I am sure some of you are thinking about what happened to former White House counsel Harriet Miers.  To that I once again respond, SO WHAT!

Don’t get me wrong, go to the best school you can possibly go to, but if you can’t get into your first choice it is not going to have any long term detrimental effect on your career.  There are many highly successful attorneys who did not go to top tier law schools.  For instance, Johnnie Cochran attended Loyola Law School, Gerry Spence attended the University of Wyoming Law School, and current Vermont Supreme Court Justice Marilyn Skoglund did not even attend law school. 

These three attorneys have been involved in historic, famous, and important cases; Spence was the lead trial attorney in the Karen Silkwood case that went to the U.S. Supreme Court, Cochran was the lead attorney in O.J. Simpson’s murder trial, and Justice Skoglund was involved in the first decision that established civil unions in this country.

By any measure these three attorneys are and were successful.  Furthermore, these three attorneys are not the exception; they are just the tip of the iceberg of motivated people who did not graduate from top tier law schools and became successful attorneys.

Michael Santana

Incoming 1Ls / Speed Reading Courses
« on: February 22, 2007, 07:14:49 AM »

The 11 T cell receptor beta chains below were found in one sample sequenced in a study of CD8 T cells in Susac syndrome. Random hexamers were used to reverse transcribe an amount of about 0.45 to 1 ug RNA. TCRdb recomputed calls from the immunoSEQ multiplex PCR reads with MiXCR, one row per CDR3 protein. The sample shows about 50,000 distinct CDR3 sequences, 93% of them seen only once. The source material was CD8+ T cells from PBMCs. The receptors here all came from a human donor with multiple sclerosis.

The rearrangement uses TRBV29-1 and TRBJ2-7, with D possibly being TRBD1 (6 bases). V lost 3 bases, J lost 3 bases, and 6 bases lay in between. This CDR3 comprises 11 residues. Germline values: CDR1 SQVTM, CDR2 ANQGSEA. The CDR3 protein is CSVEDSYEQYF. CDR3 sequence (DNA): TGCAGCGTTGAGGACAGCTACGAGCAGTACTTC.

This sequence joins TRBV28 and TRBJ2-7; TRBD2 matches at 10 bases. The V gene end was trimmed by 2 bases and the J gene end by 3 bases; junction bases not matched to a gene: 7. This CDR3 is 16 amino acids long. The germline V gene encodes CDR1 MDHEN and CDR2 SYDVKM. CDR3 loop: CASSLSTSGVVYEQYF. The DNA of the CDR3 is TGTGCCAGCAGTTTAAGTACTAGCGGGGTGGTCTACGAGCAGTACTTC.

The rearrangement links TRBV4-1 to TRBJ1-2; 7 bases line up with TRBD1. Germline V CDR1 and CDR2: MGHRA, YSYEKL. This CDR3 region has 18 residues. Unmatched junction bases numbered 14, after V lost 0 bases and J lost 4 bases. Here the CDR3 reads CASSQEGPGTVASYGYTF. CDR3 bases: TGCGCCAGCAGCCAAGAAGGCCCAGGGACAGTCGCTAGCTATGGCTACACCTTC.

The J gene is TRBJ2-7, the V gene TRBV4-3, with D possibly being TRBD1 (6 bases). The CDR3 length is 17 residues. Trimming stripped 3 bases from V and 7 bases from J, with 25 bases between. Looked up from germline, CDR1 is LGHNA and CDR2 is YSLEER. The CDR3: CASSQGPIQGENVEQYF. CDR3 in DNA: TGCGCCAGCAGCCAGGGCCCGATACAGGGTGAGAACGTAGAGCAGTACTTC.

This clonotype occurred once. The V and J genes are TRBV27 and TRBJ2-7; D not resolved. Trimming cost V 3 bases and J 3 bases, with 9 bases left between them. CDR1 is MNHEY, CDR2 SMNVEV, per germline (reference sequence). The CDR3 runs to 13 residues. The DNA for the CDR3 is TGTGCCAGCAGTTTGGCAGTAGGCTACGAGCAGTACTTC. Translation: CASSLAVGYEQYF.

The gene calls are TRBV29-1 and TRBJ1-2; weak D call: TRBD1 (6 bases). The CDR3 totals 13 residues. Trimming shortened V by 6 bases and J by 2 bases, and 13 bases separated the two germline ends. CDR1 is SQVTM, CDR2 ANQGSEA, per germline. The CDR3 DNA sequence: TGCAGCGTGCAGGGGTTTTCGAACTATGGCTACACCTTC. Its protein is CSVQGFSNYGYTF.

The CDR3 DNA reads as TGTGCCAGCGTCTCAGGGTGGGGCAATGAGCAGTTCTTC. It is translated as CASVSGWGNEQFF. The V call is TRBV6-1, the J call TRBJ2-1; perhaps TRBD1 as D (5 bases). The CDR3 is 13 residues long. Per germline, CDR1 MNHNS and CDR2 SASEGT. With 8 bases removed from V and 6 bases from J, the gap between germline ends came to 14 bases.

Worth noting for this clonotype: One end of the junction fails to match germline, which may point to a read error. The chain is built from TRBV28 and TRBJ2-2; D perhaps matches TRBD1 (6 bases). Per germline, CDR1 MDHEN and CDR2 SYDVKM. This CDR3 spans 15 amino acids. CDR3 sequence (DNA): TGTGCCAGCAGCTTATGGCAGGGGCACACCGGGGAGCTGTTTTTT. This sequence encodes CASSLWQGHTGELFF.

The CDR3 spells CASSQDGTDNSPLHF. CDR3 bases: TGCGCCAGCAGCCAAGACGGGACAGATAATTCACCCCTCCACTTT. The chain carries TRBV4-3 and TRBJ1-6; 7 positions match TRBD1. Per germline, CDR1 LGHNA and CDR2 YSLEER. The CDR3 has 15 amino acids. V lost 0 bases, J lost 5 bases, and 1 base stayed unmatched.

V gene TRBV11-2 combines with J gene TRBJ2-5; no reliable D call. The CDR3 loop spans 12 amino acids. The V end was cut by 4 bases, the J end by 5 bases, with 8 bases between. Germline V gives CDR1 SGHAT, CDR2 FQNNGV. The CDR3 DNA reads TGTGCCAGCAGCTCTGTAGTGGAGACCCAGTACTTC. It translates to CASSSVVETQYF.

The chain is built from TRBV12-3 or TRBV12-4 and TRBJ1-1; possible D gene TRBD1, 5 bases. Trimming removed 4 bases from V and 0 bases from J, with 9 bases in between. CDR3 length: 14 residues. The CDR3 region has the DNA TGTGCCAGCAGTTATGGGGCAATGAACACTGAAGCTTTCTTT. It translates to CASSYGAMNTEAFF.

Periodically on the law school discussion boards, entering first-year law students mention that one of the ways they are preparing for law school is by taking a speed reading course. A word to the wise: this is not an effective or efficient way to spend your time and money preparing for law school.

In all the time I have been associated with law schools I have never heard a student or professor mention that a certain speed reading course is a good law school preparatory course. In fact, the only and first place I have come across speed reading courses as a way to prepare for law school is on law school discussion boards from individuals who have yet to enter law school.

Effective legal reading is not only about speed, it is also about understanding what you are reading. You can read as quickly as you want, but if you do not understand the legal terminology then there is a great likelihood that you will interpret the cases incorrectly or miss a subtle, but important point.